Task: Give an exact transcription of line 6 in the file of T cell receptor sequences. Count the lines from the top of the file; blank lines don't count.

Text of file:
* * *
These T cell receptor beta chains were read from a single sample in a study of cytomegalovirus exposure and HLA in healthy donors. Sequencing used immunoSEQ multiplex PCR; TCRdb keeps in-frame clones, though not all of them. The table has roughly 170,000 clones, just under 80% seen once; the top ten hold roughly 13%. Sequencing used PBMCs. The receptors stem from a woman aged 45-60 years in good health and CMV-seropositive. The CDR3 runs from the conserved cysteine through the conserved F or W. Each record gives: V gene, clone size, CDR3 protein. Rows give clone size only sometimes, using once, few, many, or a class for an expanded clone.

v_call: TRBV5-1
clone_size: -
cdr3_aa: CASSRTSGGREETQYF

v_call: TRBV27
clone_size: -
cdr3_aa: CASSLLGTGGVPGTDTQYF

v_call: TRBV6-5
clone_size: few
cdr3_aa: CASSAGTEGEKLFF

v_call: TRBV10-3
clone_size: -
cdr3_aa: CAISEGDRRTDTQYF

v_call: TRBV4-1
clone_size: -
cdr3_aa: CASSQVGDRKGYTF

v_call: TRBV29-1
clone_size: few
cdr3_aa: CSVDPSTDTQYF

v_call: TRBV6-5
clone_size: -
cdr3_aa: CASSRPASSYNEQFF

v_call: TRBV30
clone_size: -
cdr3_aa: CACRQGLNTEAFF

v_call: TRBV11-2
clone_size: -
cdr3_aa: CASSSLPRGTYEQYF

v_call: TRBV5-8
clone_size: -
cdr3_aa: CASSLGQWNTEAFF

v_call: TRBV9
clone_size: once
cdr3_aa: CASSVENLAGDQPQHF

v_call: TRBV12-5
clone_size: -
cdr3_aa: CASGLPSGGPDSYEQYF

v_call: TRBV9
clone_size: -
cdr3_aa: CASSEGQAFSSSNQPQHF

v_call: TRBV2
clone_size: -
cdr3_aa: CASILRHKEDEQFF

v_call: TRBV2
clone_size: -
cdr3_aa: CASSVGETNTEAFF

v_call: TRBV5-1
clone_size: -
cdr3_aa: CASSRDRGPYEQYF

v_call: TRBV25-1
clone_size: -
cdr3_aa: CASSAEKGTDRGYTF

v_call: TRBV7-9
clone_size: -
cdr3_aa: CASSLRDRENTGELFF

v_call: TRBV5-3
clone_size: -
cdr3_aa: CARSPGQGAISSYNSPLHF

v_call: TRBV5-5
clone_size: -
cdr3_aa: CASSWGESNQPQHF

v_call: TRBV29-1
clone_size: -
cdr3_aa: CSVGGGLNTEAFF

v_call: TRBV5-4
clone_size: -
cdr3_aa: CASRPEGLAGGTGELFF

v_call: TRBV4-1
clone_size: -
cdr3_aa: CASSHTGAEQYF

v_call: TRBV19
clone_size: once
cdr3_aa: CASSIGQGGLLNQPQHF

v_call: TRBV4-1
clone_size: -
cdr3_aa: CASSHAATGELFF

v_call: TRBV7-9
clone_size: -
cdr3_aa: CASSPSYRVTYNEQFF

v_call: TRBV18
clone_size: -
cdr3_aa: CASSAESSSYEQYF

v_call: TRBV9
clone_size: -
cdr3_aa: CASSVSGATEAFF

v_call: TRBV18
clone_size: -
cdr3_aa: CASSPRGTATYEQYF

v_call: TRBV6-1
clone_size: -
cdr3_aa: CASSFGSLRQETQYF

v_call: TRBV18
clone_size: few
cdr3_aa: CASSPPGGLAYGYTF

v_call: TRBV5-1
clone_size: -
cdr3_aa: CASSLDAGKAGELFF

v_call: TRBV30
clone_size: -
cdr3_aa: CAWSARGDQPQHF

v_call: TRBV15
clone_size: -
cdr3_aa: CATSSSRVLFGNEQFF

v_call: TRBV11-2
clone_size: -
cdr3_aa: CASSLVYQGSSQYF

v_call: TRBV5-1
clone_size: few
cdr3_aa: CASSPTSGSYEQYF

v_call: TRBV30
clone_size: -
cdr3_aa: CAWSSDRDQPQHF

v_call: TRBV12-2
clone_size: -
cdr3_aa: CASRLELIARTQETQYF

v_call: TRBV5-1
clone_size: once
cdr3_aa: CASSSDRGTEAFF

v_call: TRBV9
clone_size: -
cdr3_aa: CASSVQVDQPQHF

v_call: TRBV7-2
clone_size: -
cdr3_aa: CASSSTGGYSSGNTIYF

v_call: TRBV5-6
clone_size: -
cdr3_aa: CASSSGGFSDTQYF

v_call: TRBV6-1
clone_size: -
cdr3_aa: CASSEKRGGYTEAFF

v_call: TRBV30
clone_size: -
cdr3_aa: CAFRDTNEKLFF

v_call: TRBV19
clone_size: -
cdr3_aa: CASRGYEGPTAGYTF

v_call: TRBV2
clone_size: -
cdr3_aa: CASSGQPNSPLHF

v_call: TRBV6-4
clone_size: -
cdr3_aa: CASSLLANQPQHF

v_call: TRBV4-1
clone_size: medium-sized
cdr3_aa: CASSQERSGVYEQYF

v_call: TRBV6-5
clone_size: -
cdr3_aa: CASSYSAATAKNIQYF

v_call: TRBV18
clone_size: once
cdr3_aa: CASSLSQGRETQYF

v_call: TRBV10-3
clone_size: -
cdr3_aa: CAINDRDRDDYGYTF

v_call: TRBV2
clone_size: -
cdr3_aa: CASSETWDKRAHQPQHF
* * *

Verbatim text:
clone_size: -